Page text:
The New Normal: Business and Commercial Lending in a Post-COVID-19 Economy

The New Normal: Business and Commercial Lending in a Post-COVID-19 Economy

A nation at home. Unemployment in record numbers. Businesses closing for good. What does the immediate future of lending look like in a post-COVID-19 world?
Surviving Financial Lending Crisis of 2020

There has been a major shift in the landscape of commercial and business lending as result of the recent economic shutdown due to COVID-19. Some of the effects on the economy are obvious, while others are not yet as clear.

On an individual level, our country is witnessing an unemployment crisis. We are seeing the highest unemployment rates since the Great Depression. While some expect to be out of work only temporarily, many will find their job loss to be permanent. While the real numbers are yet to be determined, it’s possible that as many as 20 million Americans will remain jobless in the near term, despite businesses reopening and inviting workers back. Some of the other resulting effects of this widespread unemployment will take months and possibly years before their full impact becomes apparent.

Meanwhile, businesses are facing unprecedented challenges. While many were hoping for a safety net from the CARES Act, most will soon close their doors. While these loans were intended to save small business, lax guidelines for borrowing caused most of the PPP and EIDL money to go to large business and corporations through carefully exploited loopholes. In good news, perhaps some small businesses will find other financing relief as a few private equity and bank-owned funds are getting back to agency and SBA loans. Although SBA loans have been available in both 7a and 504 programs, exposure and risk are now being considered even more carefully. Take SBA 504 loans for example: Currently, SBA 504 programs have become scarce and are no longer available under $1 million. Because of the effects of COVID-19, every lender is treating their due diligence requirements differently and being careful to measure the impact of the recent months on each individual business loan request.

In the commercial real estate markets, most banks and alternative lenders are being overly cautious. Many find themselves running behind from using remote workforces or from trying to keep up with deployment of the PPP loan program. In most cases, they’re prioritizing existing clients in the interest of protecting exposure and portfolios, rather than taking new clients and originating new loans.

In the commercial property space, the jury is still out on retail, office and mixed-use properties in terms of the predominant components of these property types. The least affected property types appear to be multifamily apartments and to a lesser degree, industrial properties. The CLO lenders, who utilize the credit market to originate loans, are sidelined; and unprecedented new rules are being written for exposure, leverage, and cash reserves. Most lenders are adjusting their LTV percentage, with very few going over 65% and virtually none of them doing cash-out or non-recourse loans. While there’s still plenty of money sidelined in private equity, CMBS has been slow to restart, and private equity funds that are top-heavy are carefully examining every risk, with many deals getting pushed to the side. These days, a multifamily commercial loan over $1 million is more likely to come through an agency-backed program like Freddie Mac than from a balance sheet loan.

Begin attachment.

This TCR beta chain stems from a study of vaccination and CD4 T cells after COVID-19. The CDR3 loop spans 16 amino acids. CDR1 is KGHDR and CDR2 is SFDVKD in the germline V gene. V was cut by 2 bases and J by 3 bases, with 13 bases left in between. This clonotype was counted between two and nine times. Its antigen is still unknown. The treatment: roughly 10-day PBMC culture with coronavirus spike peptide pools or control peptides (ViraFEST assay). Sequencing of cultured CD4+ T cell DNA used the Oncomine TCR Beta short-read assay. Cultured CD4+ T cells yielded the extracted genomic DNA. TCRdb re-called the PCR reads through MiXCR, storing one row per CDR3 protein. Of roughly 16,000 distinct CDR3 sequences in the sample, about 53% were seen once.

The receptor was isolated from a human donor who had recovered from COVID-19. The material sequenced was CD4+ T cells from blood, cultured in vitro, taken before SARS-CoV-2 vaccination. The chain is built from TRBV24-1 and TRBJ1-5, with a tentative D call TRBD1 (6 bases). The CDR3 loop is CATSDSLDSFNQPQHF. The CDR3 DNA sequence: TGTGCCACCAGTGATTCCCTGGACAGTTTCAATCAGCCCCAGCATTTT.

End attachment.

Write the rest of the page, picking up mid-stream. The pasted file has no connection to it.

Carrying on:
While we don’t have a crystal ball, at ComCapFL, we do have decades of experience in changing markets. Our read on the current market is that we will continue to see very little aggressive lending from the banks who have grown more cautious steadily over the years, even before COVID-19. However, it will take many months before we start to get a real feel for the overall impact on the US and world economies. A good comparison to the current situation would be the Black Monday market crash in October of 1987, the largest one-day drop since the crash in 1929 that preceded the Great Depression: Whereas consumer sentiment returned to normal rather quickly around 1988, it wasn’t until October 1990 that the economy actually re-stabilized and we entered into an almost 10-year bull market.

Make no mistake about it, our country is definitely in a very volatile position with its rapidly changing landscape for commercial money. That’s why now, more than ever, it’s extremely important that you have a competent and experienced commercial financing professional to help guide you through the current market and lending climate. Going at it alone may prove to be extremely difficult for even the most seasoned investors and stabilized businesses.

At ComCapFL, we’re here to assist you in navigating through these turbulent waters and getting you through these tough times. Give us a call at (888) 959-1648 or email us at info@comcapfl.com to speak to a specialist about real solutions for your business or real estate investment financing.